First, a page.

Although fast food restaurants such as McDonald's and Burger King are seen as the beacon of unhealthy dining options, researchers claim the menu items offered by sit-down restaurants don't support a well-rounded diet either.

A study conducted by Dr. Mary R. L'Abbe and fellow researchers from the University of Toronto, Canada probed the nutritional value of various breakfast, lunch, and dinner options featured at 19 chain sit-down restaurants in Canada.

"Overall, the results of this study demonstrate that calories, fat, saturated fat, and sodium levels are alarmingly high in breakfast, lunch, and dinner meals from multiple chain SDRs. Therefore, addressing the nutritional profile of restaurant meals should be a major public health priority," stated Dr. L'Abbe and her colleagues.

Establishments were chosen using the 2010 Directory of Restaurant and Fast Food Chains in Canada, and menus were gathered through each restaurant's company website. The entirety of the data included 3,507 variations of 685 meals and 156 desserts that were analyzed for calorie, fat, and sodium content, according to the percentage of the daily value (%DV).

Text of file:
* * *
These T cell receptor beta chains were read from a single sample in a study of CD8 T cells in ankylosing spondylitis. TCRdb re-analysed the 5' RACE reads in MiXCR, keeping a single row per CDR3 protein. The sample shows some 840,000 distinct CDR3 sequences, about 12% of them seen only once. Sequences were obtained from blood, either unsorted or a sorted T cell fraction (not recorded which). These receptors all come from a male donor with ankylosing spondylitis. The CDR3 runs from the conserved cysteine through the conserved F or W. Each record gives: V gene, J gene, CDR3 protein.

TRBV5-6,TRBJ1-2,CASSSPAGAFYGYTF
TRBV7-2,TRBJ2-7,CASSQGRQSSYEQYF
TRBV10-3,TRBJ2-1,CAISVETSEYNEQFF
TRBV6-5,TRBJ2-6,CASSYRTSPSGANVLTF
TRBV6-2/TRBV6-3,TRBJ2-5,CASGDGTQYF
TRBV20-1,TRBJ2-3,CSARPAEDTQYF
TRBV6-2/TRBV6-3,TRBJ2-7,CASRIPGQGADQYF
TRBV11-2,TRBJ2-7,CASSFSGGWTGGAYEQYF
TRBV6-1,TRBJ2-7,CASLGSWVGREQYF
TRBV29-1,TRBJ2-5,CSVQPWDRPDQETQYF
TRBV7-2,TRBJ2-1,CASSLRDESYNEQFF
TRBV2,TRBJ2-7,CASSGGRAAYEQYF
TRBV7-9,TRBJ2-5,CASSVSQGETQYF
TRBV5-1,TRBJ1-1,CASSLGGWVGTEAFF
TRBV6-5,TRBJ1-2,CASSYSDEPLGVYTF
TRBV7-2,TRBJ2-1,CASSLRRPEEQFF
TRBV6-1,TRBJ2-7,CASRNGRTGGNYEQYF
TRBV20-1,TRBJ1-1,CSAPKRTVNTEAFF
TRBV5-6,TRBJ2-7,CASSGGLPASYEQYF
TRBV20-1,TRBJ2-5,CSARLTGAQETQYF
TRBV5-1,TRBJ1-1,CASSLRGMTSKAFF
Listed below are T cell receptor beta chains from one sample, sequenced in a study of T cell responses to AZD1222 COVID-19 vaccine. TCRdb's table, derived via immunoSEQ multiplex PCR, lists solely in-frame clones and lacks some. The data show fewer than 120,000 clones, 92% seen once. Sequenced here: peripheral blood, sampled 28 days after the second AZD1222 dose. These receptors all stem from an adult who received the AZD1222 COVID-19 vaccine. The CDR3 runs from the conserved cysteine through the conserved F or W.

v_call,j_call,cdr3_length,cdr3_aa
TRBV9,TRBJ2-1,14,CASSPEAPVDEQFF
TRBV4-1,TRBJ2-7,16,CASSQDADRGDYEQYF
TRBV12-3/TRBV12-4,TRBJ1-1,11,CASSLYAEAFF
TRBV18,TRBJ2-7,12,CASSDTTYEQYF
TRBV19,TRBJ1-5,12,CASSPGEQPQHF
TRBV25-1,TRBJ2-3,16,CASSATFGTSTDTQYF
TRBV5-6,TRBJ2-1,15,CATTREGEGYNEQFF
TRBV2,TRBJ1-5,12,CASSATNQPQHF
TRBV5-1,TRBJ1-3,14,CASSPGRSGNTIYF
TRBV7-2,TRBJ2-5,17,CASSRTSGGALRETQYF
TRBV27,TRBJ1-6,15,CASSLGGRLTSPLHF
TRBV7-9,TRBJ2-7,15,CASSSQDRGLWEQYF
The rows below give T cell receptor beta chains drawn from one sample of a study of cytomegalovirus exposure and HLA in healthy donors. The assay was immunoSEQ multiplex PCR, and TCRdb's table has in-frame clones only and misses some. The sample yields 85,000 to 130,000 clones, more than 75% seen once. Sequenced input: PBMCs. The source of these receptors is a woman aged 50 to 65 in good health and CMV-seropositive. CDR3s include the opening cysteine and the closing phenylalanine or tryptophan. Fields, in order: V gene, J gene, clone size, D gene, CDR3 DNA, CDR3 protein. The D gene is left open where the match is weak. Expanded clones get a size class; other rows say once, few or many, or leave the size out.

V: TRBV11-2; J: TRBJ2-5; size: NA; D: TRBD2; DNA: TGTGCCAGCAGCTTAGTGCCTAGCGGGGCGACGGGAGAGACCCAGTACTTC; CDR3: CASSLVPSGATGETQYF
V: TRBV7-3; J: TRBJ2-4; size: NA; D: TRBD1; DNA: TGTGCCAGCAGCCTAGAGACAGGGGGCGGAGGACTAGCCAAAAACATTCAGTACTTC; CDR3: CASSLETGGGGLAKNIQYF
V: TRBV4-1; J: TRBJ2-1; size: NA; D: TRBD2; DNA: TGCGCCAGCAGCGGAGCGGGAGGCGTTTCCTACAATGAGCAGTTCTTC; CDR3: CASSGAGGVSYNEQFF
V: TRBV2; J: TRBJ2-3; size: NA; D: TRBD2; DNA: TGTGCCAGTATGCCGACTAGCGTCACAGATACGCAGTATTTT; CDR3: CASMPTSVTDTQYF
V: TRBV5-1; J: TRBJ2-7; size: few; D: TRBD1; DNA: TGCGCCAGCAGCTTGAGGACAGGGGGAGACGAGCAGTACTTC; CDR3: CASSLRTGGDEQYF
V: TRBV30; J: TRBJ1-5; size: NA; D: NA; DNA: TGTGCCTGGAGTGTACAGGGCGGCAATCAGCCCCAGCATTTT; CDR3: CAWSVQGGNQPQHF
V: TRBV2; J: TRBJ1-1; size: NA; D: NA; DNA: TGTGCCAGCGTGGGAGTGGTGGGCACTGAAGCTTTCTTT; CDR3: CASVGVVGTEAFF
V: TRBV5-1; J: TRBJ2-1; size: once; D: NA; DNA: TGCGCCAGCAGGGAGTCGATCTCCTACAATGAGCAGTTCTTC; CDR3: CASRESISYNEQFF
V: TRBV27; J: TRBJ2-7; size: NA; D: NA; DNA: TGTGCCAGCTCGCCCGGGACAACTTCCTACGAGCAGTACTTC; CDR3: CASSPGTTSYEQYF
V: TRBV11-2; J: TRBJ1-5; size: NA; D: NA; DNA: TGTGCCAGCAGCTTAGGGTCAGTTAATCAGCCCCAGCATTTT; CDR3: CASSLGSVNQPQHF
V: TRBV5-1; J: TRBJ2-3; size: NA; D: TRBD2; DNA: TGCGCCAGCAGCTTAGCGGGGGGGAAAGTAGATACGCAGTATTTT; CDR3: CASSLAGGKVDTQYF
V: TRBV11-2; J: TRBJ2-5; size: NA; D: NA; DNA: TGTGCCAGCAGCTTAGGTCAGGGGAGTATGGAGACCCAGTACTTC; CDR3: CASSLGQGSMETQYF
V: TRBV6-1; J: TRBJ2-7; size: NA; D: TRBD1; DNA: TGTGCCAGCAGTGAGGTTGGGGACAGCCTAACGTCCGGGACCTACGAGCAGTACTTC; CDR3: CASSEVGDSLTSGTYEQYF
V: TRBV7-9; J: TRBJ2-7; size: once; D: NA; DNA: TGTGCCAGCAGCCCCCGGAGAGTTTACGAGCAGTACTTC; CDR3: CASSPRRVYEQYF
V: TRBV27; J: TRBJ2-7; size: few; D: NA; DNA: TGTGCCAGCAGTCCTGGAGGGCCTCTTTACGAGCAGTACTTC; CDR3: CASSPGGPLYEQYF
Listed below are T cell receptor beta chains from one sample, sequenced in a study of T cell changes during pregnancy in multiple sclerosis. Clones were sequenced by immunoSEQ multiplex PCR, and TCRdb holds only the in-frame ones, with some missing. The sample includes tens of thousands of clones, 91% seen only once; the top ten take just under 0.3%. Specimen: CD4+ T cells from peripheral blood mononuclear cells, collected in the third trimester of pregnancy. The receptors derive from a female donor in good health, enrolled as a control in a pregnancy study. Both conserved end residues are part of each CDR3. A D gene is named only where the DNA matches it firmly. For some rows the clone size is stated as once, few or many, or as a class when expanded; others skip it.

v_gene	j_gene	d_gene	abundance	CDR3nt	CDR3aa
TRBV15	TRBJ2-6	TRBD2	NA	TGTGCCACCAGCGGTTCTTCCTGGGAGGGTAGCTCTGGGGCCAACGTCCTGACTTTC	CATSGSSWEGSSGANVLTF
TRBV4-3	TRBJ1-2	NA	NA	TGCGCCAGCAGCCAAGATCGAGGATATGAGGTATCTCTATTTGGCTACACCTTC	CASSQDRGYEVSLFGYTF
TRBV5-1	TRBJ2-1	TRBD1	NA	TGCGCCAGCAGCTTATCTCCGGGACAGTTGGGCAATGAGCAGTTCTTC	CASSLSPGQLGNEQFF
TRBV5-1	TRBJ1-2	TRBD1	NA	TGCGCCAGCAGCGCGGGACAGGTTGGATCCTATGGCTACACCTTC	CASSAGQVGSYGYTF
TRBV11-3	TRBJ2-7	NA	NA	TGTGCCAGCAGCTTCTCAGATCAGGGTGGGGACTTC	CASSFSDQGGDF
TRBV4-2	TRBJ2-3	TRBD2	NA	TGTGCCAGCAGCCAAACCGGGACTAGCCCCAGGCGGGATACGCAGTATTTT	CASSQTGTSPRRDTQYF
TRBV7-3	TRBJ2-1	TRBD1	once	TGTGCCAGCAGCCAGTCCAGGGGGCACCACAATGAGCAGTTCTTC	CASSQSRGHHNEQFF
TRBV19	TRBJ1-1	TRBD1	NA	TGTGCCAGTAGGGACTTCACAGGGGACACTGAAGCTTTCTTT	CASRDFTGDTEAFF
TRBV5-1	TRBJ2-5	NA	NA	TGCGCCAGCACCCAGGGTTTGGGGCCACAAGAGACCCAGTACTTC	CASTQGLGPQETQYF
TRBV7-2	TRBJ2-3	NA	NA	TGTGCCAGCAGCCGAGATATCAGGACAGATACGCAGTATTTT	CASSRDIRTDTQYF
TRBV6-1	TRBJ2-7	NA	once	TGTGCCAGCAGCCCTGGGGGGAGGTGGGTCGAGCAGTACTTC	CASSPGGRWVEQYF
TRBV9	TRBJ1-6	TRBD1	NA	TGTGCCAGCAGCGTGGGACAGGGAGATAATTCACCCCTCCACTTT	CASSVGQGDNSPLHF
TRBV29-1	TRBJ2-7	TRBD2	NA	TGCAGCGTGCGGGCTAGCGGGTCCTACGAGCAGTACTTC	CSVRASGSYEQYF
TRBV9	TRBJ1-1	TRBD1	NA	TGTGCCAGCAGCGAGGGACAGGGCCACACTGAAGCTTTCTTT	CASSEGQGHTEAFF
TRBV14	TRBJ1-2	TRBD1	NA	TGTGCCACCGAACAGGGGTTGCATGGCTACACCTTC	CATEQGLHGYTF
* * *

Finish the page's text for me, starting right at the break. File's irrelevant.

The results of the study show that the average meal offered by a sit-down restaurant chain contains 1,128 calories, or 56 percent of the recommended 2,000 calorie daily average. Dining options also exceeded the daily amount of fat (58 grams) by 89 percent and saturated and trans fat (16 g of saturated fat and .6 g of trans fat) by 83 percent.

According to the U.S. Food and Drug Administration, 600 mg of sodium is the "healthy level" for an average meal. This standard was only met by one percent of restaurant menu options.

The research team did, however, indicate that restaurant meals labeled as "healthy" on average featured a calorie count of 474, 13 grams of fat, three grams of saturated fat, and 752 mg of sodium.

These findings are an increasing area of concern, given that overconsumption of calories, fat, saturated fat, and sodium is a direct cause of high blood pressure, obesity, diabetes, cardiovascular disease, and cancer.

The entire study was published in the May 13 edition of the online journal JAMA Internal Medicine.